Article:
Liver Transplant History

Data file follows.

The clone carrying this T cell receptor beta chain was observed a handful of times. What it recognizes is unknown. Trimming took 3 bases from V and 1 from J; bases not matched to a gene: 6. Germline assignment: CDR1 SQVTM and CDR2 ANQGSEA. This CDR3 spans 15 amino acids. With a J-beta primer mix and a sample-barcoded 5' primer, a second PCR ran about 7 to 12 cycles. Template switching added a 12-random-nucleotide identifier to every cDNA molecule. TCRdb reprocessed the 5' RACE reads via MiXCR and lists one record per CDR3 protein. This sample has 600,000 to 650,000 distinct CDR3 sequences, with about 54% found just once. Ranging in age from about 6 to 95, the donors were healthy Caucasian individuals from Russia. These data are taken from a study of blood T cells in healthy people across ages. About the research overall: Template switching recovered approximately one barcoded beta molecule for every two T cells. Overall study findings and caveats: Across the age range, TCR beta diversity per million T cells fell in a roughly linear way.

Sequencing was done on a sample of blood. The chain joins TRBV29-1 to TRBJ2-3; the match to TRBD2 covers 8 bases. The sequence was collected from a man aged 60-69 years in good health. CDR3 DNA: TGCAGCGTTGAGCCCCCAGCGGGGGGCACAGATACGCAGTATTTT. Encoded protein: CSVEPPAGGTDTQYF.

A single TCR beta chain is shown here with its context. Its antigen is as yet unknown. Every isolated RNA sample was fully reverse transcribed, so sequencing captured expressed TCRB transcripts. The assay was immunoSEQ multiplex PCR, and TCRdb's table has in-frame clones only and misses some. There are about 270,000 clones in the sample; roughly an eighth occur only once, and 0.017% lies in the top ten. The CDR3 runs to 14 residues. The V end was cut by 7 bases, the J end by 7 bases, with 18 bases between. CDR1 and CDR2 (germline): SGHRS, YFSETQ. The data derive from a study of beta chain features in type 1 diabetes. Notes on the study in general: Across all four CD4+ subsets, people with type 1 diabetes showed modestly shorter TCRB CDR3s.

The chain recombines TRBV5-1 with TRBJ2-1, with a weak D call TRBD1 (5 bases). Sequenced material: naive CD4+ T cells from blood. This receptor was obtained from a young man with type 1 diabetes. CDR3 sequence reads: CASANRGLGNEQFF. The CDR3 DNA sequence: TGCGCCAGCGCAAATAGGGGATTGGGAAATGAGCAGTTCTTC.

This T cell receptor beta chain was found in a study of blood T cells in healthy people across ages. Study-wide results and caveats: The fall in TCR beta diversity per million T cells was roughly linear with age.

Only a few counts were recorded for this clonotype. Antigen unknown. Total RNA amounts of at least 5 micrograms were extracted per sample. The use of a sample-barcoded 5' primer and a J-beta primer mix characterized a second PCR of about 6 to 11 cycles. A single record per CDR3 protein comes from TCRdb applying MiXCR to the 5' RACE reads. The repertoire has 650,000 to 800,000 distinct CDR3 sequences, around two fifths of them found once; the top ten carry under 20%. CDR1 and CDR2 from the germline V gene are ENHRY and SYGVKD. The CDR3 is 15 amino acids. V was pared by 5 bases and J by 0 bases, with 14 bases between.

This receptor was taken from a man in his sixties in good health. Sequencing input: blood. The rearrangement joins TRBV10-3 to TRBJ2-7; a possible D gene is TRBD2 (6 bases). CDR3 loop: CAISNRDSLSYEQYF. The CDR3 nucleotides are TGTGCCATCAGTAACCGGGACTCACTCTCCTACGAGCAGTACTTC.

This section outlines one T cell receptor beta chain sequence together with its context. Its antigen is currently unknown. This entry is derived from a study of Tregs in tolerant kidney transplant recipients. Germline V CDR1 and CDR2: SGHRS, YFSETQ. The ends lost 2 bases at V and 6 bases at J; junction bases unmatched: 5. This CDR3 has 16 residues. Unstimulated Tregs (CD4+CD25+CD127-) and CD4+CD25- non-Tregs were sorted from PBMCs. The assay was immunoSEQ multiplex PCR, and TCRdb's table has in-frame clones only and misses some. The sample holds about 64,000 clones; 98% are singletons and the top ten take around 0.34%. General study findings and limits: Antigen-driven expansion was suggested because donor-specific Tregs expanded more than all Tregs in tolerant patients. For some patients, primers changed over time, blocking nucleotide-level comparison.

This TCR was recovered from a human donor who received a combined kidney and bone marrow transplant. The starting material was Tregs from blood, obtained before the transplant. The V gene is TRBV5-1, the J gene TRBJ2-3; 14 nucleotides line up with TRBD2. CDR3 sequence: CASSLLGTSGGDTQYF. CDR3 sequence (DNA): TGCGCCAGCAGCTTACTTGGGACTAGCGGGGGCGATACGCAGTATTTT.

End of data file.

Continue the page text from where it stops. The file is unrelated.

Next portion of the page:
The first human liver transplant was performed in 1963 by a surgical team led by Dr. Thomas Starzl of Denver, Colorado, United States. Dr. Starzl performed several additional transplants over the next few years before the first short-term success was achieved in 1967 with the first one-year survival post transplantation. Despite the development of viable surgical techniques, liver transplantation remained experimental through the 1970s, with one year patient survival in the vicinity of 25%. The introduction of ciclosporin by Sir Roy Calne, Professor of Surgery Cambridge, markedly improved patient outcomes, and the 1980s saw recognition of liver transplantation as a standard clinical treatment for both adult and pediatric patients with appropriate indications. Liver transplantation is now performed at over one hundred centers in the US, as well as numerous centres in Europe and elsewhere. One-year patient survival is 80–85%, and outcomes continue to improve, although liver transplantation remains a formidable procedure with frequent complications. The supply of liver allografts from non-living donors is far short of the number of potential recipients, a reality that has spurred the development of living donor liver transplantation. The first altruistic living liver donation in Britain was performed in December 2012 in St James University Hospital Leeds. First transplant in Pakistan was performed in 2011 (This transplant is momentous as it was done with help from doctors from India).